I traveled on a Meter Gauge train for the very first time in life. The journey was from Palakkad town station to Kollengode, on the Palakkad-Pollachi railway line. This stretch was the sole surviving stretch of a vast meter gauge railway network that connected Coimbatore and Palakkad to Madurai, and beyond to Rameswaram. That journey happened out of sheer luck - but I couldn't travel till Pollachi that day due to limitations on time. The railway line closed a few days after my journey, and I remained sad having missed the opportunity to travel all the way to Pollachi. (Do read about that journey here, in case you missed it earlier!)
Years went by, and the reopening of the section in broad guage kept dragging on. The Pollachi-Palakkad railway line was originally opened in 1932 - it closed in 2008 for gauge conversion, and the newly converted Broad gauge line was opened only in 2015. Although the railway spent hundreds of crores on this gauge conversion, the railway line is severely under-utilized. I had been cherishing a dream of traveling on this route ever since the route reopened. However, lack of adequate trains was a bummer, and I had to put off the ride over a long time.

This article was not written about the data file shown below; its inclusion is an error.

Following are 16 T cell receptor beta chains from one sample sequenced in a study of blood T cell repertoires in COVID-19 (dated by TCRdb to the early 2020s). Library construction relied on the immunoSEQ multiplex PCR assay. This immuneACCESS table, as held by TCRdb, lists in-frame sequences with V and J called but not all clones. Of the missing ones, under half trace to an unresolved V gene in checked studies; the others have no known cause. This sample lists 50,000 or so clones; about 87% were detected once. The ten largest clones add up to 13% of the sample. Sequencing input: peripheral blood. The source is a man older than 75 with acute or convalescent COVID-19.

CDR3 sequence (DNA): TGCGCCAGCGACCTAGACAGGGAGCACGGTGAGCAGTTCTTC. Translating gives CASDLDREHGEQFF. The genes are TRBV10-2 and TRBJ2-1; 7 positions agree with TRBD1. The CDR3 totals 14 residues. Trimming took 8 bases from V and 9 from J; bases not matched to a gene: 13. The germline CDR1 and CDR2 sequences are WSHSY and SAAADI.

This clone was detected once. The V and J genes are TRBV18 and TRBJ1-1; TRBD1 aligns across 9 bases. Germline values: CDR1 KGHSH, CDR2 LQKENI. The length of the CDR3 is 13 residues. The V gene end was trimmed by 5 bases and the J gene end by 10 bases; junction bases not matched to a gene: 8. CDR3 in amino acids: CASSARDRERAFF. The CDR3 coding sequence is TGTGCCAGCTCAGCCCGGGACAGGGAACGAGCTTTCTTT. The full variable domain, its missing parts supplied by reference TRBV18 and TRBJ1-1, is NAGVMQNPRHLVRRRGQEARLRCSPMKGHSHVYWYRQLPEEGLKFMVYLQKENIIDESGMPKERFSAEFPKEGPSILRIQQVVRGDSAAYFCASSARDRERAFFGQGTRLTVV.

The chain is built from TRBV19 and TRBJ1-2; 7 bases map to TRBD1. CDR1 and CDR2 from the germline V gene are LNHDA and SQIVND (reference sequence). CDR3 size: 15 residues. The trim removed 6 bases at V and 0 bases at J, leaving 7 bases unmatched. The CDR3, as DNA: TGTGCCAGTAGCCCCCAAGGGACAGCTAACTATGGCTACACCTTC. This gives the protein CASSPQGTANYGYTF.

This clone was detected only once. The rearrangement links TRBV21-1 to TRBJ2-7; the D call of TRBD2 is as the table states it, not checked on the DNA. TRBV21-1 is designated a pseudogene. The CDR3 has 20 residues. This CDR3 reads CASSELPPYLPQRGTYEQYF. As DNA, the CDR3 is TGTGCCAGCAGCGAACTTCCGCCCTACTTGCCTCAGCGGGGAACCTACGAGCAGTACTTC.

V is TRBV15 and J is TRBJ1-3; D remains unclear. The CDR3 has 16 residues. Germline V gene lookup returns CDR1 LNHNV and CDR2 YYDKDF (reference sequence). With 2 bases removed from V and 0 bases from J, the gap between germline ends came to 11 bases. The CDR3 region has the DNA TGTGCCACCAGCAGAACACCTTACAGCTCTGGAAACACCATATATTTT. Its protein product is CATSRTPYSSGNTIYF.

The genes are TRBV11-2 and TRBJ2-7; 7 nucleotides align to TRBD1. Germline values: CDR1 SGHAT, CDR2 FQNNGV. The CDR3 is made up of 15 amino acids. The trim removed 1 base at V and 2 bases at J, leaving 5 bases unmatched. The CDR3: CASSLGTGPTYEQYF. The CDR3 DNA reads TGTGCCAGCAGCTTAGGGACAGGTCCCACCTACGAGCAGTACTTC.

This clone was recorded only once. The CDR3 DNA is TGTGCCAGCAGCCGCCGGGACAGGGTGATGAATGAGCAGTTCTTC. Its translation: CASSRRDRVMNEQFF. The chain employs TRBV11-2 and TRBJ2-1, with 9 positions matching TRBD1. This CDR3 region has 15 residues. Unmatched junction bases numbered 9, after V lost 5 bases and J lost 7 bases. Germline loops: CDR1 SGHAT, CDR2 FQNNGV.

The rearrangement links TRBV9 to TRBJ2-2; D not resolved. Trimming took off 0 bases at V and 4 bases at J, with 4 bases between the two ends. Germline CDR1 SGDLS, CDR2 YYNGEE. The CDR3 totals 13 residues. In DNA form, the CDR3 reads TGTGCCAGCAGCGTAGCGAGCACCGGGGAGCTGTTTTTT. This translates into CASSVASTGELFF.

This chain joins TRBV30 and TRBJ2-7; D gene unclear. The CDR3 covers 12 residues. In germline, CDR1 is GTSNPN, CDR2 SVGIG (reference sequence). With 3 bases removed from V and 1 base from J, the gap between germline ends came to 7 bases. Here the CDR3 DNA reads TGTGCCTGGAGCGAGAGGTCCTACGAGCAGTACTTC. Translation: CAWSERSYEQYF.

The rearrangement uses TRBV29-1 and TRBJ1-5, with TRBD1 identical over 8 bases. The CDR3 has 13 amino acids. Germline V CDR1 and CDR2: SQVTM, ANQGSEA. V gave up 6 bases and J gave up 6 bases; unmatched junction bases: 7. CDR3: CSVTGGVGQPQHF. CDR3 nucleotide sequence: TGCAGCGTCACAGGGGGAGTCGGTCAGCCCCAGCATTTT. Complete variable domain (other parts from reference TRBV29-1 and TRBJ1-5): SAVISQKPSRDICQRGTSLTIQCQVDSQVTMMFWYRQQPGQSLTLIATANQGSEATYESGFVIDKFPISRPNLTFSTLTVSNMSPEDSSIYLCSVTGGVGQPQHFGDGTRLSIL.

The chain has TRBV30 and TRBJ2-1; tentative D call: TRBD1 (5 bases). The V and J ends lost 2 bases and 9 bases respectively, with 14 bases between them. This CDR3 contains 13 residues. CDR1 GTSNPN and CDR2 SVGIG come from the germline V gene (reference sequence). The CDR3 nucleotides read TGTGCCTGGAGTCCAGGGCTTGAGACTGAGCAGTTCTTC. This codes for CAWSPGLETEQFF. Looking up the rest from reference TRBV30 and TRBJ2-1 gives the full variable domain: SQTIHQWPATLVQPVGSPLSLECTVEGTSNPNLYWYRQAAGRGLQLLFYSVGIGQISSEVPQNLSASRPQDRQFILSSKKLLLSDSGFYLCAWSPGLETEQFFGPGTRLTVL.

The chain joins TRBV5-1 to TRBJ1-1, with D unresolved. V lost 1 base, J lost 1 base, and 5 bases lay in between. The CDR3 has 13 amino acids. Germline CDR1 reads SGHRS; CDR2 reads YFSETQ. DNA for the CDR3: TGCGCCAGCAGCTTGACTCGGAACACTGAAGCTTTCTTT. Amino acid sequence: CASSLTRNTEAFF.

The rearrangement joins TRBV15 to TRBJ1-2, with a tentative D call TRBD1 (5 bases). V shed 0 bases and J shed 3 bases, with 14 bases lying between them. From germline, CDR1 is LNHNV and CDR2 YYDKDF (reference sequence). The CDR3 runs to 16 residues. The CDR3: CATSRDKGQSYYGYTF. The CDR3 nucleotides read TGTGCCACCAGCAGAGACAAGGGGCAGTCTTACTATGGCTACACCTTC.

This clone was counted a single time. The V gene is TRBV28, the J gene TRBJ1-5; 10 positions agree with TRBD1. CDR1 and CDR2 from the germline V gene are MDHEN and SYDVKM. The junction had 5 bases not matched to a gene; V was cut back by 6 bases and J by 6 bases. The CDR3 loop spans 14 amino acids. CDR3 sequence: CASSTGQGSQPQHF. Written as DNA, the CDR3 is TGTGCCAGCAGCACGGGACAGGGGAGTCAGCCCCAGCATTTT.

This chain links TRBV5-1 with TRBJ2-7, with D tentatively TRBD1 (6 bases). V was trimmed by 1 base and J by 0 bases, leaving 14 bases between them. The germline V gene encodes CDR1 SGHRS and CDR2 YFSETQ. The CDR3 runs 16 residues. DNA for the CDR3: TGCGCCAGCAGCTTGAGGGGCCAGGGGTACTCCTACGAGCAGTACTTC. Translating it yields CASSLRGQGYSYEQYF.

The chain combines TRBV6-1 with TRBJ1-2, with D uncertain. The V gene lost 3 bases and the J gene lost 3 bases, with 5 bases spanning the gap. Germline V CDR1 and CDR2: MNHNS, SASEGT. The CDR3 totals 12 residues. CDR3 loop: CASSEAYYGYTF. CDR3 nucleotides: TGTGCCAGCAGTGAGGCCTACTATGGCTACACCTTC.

While planning my return journey after the visit to Rameswaram, it struck me that I could also include a ride on the Pollachi line with a little bit of detour. I realised that the Chennai Central - Palakkad Super Fast could give me a day time journey on this route, and without much ado, I included that in my Rameswaram trip.
January 09, 2022:
Completely tired and sleepy, I walked out down to the main entrance of Dindigul railway station. This was my third day of train travel, and I hadn't slept well the previous 2 nights. The previous day was quite tiring as well. I badly wanted to sleep for a while, but I had no options to do that. I sat down at the waiting area in the railway station. My train to Palakkad would depart only at 0605hrs, and the time then was just past 0435hrs. The waiting area was a bit crowded, and the chair wasn't a very comfortable place to sit on, either.